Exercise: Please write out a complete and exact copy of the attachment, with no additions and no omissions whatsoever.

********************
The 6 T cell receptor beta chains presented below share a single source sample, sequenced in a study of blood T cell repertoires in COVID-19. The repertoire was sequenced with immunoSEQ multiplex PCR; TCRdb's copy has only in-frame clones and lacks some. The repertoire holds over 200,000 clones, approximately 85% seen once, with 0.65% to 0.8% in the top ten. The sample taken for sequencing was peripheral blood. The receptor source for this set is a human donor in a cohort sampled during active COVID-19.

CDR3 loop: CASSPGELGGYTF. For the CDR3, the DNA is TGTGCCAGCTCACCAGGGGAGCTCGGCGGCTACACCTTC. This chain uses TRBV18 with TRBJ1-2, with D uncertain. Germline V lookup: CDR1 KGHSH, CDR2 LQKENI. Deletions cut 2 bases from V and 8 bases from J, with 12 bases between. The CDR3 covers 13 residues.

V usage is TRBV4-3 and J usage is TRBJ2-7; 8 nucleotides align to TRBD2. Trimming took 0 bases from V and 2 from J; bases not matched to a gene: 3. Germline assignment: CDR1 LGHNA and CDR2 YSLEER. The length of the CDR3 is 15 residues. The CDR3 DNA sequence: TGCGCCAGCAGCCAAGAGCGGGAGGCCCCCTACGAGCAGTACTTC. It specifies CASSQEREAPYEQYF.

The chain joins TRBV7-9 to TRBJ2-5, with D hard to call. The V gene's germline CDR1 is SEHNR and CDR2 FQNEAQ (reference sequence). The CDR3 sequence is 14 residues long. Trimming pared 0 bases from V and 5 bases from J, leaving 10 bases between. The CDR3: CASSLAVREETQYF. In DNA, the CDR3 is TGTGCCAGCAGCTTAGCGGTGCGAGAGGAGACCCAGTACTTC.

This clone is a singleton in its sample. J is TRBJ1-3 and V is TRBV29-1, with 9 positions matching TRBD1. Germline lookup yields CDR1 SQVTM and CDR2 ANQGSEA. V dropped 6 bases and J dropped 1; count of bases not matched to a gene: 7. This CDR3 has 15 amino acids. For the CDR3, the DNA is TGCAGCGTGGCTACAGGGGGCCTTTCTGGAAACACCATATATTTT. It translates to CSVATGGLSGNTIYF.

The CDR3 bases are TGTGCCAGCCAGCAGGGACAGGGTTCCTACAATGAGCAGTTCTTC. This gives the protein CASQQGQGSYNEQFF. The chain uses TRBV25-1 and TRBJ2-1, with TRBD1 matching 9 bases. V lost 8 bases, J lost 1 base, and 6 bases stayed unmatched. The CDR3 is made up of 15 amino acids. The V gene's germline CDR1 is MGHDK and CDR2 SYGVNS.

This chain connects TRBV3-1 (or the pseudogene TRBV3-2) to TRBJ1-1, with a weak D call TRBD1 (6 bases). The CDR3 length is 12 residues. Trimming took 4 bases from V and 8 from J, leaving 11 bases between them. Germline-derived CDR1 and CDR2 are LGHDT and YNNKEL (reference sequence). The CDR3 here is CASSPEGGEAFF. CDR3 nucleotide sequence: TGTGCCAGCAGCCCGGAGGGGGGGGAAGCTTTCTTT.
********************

The 6 T cell receptor beta chains presented below share a single source sample, sequenced in a study of blood T cell repertoires in COVID-19. The repertoire was sequenced with immunoSEQ multiplex PCR; TCRdb's copy has only in-frame clones and lacks some. The repertoire holds over 200,000 clones, approximately 85% seen once, with 0.65% to 0.8% in the top ten. The sample taken for sequencing was peripheral blood. The receptor source for this set is a human donor in a cohort sampled during active COVID-19.

CDR3 loop: CASSPGELGGYTF. For the CDR3, the DNA is TGTGCCAGCTCACCAGGGGAGCTCGGCGGCTACACCTTC. This chain uses TRBV18 with TRBJ1-2, with D uncertain. Germline V lookup: CDR1 KGHSH, CDR2 LQKENI. Deletions cut 2 bases from V and 8 bases from J, with 12 bases between. The CDR3 covers 13 residues.

V usage is TRBV4-3 and J usage is TRBJ2-7; 8 nucleotides align to TRBD2. Trimming took 0 bases from V and 2 from J; bases not matched to a gene: 3. Germline assignment: CDR1 LGHNA and CDR2 YSLEER. The length of the CDR3 is 15 residues. The CDR3 DNA sequence: TGCGCCAGCAGCCAAGAGCGGGAGGCCCCCTACGAGCAGTACTTC. It specifies CASSQEREAPYEQYF.

The chain joins TRBV7-9 to TRBJ2-5, with D hard to call. The V gene's germline CDR1 is SEHNR and CDR2 FQNEAQ (reference sequence). The CDR3 sequence is 14 residues long. Trimming pared 0 bases from V and 5 bases from J, leaving 10 bases between. The CDR3: CASSLAVREETQYF. In DNA, the CDR3 is TGTGCCAGCAGCTTAGCGGTGCGAGAGGAGACCCAGTACTTC.

This clone is a singleton in its sample. J is TRBJ1-3 and V is TRBV29-1, with 9 positions matching TRBD1. Germline lookup yields CDR1 SQVTM and CDR2 ANQGSEA. V dropped 6 bases and J dropped 1; count of bases not matched to a gene: 7. This CDR3 has 15 amino acids. For the CDR3, the DNA is TGCAGCGTGGCTACAGGGGGCCTTTCTGGAAACACCATATATTTT. It translates to CSVATGGLSGNTIYF.

The CDR3 bases are TGTGCCAGCCAGCAGGGACAGGGTTCCTACAATGAGCAGTTCTTC. This gives the protein CASQQGQGSYNEQFF. The chain uses TRBV25-1 and TRBJ2-1, with TRBD1 matching 9 bases. V lost 8 bases, J lost 1 base, and 6 bases stayed unmatched. The CDR3 is made up of 15 amino acids. The V gene's germline CDR1 is MGHDK and CDR2 SYGVNS.

This chain connects TRBV3-1 (or the pseudogene TRBV3-2) to TRBJ1-1, with a weak D call TRBD1 (6 bases). The CDR3 length is 12 residues. Trimming took 4 bases from V and 8 from J, leaving 11 bases between them. Germline-derived CDR1 and CDR2 are LGHDT and YNNKEL (reference sequence). The CDR3 here is CASSPEGGEAFF. CDR3 nucleotide sequence: TGTGCCAGCAGCCCGGAGGGGGGGGAAGCTTTCTTT.